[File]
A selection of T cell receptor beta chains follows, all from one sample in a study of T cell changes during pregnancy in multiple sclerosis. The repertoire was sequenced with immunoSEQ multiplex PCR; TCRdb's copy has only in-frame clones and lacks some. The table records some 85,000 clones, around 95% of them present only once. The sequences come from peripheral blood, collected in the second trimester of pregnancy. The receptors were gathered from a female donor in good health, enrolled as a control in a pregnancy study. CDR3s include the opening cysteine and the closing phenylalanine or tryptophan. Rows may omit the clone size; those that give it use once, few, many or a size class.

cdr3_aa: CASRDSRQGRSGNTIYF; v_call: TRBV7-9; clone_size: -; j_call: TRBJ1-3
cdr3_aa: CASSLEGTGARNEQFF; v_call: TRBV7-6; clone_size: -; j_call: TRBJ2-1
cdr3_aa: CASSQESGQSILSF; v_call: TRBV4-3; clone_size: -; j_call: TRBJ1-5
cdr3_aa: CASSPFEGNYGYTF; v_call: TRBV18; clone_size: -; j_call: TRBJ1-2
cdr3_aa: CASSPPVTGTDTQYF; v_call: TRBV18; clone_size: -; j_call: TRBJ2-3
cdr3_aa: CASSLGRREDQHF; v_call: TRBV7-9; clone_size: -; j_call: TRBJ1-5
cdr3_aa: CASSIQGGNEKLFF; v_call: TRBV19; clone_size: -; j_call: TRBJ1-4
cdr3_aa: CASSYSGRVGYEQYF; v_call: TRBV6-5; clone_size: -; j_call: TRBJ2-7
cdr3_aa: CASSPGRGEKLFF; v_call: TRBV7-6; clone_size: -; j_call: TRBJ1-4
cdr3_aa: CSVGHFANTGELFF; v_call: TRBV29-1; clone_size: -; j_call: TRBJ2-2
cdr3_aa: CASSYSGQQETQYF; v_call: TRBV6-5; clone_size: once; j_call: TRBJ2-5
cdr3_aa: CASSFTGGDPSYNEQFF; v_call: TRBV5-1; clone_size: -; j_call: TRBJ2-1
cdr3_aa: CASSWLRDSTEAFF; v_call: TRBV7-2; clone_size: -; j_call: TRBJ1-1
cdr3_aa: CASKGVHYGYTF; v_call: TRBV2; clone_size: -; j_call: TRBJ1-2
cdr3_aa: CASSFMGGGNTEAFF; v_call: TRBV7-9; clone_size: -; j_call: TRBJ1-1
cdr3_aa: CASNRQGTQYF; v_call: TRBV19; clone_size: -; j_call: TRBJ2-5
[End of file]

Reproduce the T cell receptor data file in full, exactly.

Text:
A selection of T cell receptor beta chains follows, all from one sample in a study of T cell changes during pregnancy in multiple sclerosis. The repertoire was sequenced with immunoSEQ multiplex PCR; TCRdb's copy has only in-frame clones and lacks some. The table records some 85,000 clones, around 95% of them present only once. The sequences come from peripheral blood, collected in the second trimester of pregnancy. The receptors were gathered from a female donor in good health, enrolled as a control in a pregnancy study. CDR3s include the opening cysteine and the closing phenylalanine or tryptophan. Rows may omit the clone size; those that give it use once, few, many or a size class.

cdr3_aa: CASRDSRQGRSGNTIYF; v_call: TRBV7-9; clone_size: -; j_call: TRBJ1-3
cdr3_aa: CASSLEGTGARNEQFF; v_call: TRBV7-6; clone_size: -; j_call: TRBJ2-1
cdr3_aa: CASSQESGQSILSF; v_call: TRBV4-3; clone_size: -; j_call: TRBJ1-5
cdr3_aa: CASSPFEGNYGYTF; v_call: TRBV18; clone_size: -; j_call: TRBJ1-2
cdr3_aa: CASSPPVTGTDTQYF; v_call: TRBV18; clone_size: -; j_call: TRBJ2-3
cdr3_aa: CASSLGRREDQHF; v_call: TRBV7-9; clone_size: -; j_call: TRBJ1-5
cdr3_aa: CASSIQGGNEKLFF; v_call: TRBV19; clone_size: -; j_call: TRBJ1-4
cdr3_aa: CASSYSGRVGYEQYF; v_call: TRBV6-5; clone_size: -; j_call: TRBJ2-7
cdr3_aa: CASSPGRGEKLFF; v_call: TRBV7-6; clone_size: -; j_call: TRBJ1-4
cdr3_aa: CSVGHFANTGELFF; v_call: TRBV29-1; clone_size: -; j_call: TRBJ2-2
cdr3_aa: CASSYSGQQETQYF; v_call: TRBV6-5; clone_size: once; j_call: TRBJ2-5
cdr3_aa: CASSFTGGDPSYNEQFF; v_call: TRBV5-1; clone_size: -; j_call: TRBJ2-1
cdr3_aa: CASSWLRDSTEAFF; v_call: TRBV7-2; clone_size: -; j_call: TRBJ1-1
cdr3_aa: CASKGVHYGYTF; v_call: TRBV2; clone_size: -; j_call: TRBJ1-2
cdr3_aa: CASSFMGGGNTEAFF; v_call: TRBV7-9; clone_size: -; j_call: TRBJ1-1
cdr3_aa: CASNRQGTQYF; v_call: TRBV19; clone_size: -; j_call: TRBJ2-5